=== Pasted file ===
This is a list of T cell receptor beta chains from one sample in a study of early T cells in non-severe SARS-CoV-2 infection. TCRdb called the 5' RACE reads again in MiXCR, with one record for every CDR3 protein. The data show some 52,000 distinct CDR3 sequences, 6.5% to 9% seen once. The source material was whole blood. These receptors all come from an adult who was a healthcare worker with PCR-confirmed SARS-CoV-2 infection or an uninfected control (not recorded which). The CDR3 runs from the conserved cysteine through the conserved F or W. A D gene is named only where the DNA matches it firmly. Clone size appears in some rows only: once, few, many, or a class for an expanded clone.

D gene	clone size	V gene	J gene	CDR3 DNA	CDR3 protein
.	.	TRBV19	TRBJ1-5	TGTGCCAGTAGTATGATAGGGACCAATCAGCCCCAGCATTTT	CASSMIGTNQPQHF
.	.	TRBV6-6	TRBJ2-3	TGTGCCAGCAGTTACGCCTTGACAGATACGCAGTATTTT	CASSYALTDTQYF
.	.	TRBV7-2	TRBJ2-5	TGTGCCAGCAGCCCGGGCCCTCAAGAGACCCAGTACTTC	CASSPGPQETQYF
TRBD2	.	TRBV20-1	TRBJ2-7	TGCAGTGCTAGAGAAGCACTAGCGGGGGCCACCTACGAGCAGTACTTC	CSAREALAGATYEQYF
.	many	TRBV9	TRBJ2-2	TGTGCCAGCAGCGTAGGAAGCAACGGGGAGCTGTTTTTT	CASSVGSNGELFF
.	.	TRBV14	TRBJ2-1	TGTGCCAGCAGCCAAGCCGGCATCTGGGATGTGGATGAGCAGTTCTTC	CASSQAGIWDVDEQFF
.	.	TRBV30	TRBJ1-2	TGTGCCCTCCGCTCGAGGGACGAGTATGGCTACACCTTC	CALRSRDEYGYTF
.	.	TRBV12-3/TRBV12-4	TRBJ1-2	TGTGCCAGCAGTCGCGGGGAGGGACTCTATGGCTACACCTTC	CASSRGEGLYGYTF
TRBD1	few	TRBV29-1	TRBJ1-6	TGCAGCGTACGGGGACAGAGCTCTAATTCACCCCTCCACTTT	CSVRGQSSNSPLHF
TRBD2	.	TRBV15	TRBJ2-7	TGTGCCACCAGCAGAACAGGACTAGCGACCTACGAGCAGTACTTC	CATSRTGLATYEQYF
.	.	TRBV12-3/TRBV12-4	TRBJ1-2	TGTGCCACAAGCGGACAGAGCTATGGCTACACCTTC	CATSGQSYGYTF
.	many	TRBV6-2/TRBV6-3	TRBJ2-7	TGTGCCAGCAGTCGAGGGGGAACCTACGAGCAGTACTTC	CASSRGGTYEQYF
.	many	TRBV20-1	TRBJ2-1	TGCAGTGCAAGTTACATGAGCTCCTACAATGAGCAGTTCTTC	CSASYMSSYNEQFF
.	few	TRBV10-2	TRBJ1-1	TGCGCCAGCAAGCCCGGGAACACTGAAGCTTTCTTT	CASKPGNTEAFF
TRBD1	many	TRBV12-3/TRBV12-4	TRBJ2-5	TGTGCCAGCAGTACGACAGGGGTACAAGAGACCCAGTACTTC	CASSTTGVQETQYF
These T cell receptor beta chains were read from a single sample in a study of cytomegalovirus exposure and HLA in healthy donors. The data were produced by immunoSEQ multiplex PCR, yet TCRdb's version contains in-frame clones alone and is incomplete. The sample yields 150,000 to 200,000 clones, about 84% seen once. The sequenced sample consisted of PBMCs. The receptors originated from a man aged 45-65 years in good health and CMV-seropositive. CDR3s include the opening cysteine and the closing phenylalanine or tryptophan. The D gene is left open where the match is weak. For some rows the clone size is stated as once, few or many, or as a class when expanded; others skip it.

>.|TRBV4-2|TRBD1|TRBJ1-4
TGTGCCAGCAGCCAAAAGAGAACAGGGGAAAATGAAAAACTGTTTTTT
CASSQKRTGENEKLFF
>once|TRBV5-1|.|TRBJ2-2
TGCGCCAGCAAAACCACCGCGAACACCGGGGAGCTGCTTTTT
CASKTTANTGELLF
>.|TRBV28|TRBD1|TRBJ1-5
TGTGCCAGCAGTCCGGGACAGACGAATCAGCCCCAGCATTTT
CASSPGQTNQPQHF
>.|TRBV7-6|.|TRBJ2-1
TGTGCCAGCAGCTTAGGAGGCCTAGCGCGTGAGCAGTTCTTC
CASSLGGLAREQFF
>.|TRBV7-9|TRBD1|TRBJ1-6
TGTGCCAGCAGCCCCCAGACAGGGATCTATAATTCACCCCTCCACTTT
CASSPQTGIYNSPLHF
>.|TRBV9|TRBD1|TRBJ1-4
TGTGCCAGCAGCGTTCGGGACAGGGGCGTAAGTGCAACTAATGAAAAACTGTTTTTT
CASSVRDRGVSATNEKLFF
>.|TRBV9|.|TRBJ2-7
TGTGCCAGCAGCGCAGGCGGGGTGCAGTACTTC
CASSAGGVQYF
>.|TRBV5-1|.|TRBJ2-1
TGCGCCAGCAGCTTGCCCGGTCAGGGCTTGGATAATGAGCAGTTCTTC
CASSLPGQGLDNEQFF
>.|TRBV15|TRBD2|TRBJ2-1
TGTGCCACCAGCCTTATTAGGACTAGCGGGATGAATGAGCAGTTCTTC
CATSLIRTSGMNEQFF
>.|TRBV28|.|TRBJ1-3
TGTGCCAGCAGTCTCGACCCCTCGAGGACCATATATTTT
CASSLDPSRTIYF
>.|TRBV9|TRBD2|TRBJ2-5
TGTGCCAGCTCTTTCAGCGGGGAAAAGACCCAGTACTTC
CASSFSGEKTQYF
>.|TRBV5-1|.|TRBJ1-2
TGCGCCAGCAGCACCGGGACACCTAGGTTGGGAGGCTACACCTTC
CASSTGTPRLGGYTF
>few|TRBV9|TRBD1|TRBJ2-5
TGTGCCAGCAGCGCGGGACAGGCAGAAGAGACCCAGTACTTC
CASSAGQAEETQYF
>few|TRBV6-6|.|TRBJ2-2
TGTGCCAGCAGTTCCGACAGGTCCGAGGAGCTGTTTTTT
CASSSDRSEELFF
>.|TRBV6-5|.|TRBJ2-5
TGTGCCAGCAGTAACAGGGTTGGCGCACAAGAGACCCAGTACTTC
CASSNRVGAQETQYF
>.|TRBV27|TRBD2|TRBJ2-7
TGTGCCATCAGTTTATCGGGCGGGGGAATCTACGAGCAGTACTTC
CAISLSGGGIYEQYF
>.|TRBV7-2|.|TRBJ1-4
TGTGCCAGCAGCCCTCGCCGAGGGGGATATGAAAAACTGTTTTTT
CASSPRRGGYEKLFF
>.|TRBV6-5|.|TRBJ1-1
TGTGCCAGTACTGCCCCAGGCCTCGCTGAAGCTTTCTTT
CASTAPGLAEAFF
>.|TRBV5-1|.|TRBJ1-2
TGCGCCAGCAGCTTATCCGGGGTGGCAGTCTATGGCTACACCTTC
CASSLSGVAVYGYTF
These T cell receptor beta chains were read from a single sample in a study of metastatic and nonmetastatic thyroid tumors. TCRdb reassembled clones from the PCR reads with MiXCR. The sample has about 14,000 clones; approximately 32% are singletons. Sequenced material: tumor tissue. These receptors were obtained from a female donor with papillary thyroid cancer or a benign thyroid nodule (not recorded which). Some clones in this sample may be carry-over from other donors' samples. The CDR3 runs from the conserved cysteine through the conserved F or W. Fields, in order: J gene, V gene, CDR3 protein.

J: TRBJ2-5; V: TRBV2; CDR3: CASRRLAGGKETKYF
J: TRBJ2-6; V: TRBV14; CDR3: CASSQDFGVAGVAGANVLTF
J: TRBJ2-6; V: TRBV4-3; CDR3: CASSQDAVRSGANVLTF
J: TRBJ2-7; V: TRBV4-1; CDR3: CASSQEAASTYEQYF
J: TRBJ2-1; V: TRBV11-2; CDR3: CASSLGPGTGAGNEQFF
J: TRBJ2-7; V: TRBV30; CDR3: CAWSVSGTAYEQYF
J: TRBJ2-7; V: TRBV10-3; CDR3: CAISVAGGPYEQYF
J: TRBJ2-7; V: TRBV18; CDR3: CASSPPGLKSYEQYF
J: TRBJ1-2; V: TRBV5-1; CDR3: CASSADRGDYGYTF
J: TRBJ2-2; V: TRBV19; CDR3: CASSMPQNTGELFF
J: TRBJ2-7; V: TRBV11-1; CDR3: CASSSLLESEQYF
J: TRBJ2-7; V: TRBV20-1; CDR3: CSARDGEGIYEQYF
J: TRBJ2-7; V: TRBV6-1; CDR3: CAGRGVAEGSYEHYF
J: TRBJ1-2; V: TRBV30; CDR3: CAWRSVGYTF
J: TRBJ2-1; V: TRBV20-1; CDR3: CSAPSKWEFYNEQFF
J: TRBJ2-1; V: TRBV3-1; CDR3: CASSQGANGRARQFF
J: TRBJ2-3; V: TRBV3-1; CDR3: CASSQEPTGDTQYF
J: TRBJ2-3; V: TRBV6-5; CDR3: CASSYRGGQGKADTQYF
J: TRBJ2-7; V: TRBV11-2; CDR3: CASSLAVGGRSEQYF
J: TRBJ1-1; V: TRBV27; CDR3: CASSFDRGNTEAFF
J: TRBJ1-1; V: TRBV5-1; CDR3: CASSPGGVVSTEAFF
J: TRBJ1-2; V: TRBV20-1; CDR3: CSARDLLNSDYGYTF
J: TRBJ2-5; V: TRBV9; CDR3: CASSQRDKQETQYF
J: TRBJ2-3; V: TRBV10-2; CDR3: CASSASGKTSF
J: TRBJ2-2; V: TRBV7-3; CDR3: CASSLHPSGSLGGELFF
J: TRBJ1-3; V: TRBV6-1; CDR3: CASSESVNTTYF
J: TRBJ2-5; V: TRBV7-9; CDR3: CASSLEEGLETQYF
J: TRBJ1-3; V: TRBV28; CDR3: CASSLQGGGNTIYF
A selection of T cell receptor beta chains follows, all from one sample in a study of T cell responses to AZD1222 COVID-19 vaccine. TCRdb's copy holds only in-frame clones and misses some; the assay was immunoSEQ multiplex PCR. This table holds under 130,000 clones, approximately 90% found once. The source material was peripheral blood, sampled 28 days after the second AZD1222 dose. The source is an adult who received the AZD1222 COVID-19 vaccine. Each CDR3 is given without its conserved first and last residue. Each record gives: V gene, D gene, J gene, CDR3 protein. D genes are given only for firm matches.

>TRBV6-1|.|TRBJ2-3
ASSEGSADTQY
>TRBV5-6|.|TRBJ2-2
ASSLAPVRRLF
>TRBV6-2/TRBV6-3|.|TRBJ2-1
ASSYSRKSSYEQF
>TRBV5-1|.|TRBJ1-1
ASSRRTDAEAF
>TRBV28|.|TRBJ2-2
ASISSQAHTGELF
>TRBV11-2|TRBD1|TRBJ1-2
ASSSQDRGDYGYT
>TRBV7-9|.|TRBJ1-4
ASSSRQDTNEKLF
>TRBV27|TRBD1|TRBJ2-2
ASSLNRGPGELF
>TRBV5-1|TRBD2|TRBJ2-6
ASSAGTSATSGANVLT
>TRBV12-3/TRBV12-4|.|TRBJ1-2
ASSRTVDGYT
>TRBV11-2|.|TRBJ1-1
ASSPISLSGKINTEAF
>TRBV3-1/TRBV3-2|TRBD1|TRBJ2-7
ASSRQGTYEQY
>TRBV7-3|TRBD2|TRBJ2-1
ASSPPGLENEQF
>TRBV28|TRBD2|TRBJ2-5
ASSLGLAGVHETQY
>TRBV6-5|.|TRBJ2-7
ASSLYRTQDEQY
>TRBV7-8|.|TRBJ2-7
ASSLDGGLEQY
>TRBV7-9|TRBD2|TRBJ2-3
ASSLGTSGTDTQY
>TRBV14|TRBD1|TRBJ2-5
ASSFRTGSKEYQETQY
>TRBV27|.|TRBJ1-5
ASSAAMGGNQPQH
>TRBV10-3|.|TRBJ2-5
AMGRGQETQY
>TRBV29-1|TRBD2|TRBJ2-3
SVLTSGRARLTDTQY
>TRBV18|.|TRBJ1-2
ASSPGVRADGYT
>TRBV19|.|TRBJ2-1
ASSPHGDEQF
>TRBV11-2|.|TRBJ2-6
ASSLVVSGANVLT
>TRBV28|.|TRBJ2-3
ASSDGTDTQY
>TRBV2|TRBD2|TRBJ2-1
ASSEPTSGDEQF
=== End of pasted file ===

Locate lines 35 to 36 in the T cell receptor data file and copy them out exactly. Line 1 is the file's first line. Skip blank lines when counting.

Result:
TGTGCCAGCAGCGTTCGGGACAGGGGCGTAAGTGCAACTAATGAAAAACTGTTTTTT
CASSVRDRGVSATNEKLFF